Queen fails to address anti-gay Commonwealth laws during Christmas speech
Queen Elizabeth failed to discuss the issue during her annual address.
The Queen used her Christmas Day address – aired on the BBC – to speak of light triumphing over the dark in a year that she says has seen “moments of darkness”.
It comes after a year which has seen numerous of terror attacks – including mass shootings in Paris and the killing of 39 people at a Tunisian resort.
However, the monarch failed to address the ongoing issues faced by LGBT people across the Commonwealth – but she did praise the countries youth – who she called a “symbol of hope.”
“In 1949, I spent Christmas in Malta as a newly-married naval wife,” she said.
“We have returned to that island over the years, including last month for a meeting of Commonwealth leaders, and this year I met another group of leaders: The Queen’s Young Leaders, an inspirational group, each of them a symbol of hope in their own Commonwealth communities.”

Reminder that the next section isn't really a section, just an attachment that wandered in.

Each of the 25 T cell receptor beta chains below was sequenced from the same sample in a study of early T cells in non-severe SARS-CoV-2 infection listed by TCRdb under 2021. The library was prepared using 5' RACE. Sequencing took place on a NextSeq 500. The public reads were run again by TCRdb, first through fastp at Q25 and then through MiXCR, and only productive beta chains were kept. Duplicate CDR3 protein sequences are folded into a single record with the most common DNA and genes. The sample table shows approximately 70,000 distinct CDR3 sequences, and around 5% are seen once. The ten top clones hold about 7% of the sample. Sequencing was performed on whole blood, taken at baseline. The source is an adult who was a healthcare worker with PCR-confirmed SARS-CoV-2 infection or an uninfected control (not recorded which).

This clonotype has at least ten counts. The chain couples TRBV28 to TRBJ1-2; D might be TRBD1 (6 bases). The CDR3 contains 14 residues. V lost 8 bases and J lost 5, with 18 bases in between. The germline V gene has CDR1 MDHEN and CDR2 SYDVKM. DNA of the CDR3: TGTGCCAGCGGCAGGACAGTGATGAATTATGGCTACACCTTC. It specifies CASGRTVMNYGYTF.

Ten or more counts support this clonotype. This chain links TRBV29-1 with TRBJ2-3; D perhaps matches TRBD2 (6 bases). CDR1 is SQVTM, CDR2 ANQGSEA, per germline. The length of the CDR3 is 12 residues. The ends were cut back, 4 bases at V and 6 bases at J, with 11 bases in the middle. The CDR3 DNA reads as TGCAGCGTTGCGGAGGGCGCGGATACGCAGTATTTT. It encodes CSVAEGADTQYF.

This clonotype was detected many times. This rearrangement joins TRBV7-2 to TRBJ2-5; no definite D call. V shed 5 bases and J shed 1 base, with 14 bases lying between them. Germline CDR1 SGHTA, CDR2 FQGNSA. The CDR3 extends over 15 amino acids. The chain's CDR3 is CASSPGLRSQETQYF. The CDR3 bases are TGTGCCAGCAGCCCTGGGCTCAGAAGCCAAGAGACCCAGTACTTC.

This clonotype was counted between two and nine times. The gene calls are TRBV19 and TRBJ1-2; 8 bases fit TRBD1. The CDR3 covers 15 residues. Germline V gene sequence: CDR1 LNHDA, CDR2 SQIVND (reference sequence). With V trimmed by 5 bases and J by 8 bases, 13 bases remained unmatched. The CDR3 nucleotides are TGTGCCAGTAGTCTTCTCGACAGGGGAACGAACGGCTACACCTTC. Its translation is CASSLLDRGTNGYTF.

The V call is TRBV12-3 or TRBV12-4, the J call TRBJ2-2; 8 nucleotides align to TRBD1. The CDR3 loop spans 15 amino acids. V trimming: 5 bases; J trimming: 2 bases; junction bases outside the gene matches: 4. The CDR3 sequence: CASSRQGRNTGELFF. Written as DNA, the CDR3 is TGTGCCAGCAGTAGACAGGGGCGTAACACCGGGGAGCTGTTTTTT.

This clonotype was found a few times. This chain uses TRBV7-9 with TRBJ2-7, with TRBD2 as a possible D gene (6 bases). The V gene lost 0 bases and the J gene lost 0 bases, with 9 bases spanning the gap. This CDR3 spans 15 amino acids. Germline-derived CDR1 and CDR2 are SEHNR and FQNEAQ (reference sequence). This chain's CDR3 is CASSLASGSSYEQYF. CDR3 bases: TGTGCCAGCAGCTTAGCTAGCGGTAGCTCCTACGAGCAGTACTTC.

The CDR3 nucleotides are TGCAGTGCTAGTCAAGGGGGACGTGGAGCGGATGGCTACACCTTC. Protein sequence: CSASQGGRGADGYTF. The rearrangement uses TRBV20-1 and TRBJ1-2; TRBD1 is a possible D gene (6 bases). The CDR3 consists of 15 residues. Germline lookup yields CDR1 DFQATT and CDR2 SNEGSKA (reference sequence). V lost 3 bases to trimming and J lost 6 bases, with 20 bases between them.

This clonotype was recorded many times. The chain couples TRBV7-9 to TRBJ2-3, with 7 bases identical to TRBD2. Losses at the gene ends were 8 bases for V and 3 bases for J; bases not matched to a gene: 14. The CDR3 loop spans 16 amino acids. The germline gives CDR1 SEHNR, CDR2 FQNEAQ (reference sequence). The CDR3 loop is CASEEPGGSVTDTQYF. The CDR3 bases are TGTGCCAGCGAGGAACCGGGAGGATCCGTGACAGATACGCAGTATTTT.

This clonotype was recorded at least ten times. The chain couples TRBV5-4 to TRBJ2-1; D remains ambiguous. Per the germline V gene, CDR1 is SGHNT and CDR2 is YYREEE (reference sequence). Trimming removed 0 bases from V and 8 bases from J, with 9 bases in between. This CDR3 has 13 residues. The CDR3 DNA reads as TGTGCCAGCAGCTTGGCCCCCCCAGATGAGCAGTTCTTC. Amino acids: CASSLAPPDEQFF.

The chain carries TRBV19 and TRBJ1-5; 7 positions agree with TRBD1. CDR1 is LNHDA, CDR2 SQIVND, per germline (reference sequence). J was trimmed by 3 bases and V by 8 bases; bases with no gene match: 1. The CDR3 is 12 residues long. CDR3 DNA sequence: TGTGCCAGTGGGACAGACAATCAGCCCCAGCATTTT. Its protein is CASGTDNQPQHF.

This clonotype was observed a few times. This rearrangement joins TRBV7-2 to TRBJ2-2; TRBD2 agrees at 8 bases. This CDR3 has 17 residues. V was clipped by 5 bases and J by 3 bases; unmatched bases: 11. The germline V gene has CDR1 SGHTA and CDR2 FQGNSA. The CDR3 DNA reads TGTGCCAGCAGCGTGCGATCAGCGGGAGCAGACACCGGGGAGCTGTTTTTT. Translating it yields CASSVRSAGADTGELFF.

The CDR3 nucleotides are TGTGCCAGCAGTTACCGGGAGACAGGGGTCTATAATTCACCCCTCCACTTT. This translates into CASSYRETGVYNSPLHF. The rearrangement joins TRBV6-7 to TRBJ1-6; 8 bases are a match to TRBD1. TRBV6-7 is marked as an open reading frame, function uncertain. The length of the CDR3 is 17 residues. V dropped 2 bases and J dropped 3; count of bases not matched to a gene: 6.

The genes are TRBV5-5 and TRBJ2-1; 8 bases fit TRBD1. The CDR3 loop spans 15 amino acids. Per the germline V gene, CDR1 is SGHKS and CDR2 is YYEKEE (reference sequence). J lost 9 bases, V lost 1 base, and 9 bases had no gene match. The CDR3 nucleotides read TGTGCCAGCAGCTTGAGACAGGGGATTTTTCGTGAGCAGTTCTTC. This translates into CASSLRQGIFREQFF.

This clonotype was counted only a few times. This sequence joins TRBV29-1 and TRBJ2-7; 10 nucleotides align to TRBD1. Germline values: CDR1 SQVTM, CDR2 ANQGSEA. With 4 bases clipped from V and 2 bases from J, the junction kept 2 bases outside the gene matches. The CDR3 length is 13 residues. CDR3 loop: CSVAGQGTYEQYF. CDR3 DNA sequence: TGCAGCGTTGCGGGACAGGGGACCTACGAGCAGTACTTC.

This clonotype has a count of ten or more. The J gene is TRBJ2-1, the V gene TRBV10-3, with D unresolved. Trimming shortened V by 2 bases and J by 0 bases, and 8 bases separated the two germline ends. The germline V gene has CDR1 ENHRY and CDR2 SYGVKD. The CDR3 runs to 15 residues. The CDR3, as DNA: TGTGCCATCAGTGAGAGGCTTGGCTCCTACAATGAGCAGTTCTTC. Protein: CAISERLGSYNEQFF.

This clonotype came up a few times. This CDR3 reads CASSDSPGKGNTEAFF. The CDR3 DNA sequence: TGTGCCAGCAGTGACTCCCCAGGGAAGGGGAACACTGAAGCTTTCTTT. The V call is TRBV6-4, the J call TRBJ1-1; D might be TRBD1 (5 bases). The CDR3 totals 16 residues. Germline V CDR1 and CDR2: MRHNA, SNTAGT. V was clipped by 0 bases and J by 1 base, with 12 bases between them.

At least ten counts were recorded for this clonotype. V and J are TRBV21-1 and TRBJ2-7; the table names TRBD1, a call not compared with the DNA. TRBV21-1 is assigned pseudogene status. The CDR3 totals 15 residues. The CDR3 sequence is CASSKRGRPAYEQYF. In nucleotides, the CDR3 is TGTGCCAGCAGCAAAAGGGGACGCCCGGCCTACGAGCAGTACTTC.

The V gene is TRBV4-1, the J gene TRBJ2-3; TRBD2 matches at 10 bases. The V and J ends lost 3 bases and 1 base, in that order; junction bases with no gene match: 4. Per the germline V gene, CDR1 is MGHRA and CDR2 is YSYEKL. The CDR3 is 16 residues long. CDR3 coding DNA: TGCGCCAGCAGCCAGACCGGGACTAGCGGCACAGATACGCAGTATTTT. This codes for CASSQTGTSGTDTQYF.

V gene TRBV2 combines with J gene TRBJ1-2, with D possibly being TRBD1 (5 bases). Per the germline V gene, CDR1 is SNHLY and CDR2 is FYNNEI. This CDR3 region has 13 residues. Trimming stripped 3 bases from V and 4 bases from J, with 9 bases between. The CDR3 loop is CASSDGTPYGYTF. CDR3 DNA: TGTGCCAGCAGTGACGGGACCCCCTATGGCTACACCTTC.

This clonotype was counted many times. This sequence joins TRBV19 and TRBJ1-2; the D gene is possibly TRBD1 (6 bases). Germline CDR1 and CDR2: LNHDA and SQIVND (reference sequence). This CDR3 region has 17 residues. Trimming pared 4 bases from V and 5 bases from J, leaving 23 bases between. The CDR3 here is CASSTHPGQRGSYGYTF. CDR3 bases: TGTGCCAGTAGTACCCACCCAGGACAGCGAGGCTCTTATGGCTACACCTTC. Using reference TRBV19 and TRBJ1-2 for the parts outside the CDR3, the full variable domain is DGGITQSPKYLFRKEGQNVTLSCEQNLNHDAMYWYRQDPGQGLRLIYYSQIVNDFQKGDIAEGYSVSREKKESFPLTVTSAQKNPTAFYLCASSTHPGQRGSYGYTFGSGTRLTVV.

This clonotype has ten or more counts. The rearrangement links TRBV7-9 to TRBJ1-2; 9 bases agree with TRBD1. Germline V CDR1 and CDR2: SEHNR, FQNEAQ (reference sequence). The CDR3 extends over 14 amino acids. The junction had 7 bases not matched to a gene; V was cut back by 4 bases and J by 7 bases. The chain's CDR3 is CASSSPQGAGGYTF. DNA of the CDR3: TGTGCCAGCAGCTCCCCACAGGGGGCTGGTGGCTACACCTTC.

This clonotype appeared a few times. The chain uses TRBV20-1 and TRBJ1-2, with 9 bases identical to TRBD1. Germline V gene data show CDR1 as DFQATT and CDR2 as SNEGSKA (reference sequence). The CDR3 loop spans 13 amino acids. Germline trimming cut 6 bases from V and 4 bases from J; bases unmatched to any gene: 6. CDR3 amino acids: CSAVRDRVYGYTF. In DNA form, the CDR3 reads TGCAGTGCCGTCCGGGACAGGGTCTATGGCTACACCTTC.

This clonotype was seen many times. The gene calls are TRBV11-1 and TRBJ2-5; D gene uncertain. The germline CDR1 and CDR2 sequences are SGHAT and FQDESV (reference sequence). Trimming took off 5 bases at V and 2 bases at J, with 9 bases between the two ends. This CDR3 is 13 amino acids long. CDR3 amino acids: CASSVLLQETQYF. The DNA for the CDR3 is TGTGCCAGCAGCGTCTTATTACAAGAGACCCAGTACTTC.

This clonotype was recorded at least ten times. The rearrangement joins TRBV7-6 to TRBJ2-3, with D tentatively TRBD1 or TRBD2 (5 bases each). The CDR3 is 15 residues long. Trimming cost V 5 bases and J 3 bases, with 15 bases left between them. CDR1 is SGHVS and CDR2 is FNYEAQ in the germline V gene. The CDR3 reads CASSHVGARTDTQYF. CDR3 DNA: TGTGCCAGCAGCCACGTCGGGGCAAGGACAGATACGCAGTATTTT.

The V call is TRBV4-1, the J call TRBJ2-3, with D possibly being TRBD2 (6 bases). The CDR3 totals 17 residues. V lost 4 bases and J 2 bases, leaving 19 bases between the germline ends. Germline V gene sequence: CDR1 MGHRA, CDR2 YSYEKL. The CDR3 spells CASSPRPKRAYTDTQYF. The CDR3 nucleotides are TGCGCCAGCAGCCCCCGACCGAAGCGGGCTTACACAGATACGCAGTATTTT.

Last month, Elton John claimed that Britain could use its influence to “push a little bit harder” for LGBT rights in anti-gay Commonwealth countries.
The singer insisted that Queen Elizabeth could easily change homophobic laws in places such as Kenya and India.
These laws come from the Commonwealth,” he told CNBC.
“These laws can be changed very easily by the Queen saying, ‘change the law’. I haven’t approached her about that yet.”
Sir Elton went on to say he would approach the monarch if conditions did not improve in the Commonwealth – as he believes she could wipe out such laws with “one wave of her hand.”
“These are old laws from the British Commonwealth, I mean these can be changed. And so the Queen could do that with one wave of her hand,” he said.
However, Sir Elton may be disappointed to find out that this is not actually the case.
The Queen has no constitutional powers to force any member of the Commonwealth – or indeed any member of the Commonwealth Realms where she is head of state – to change its laws
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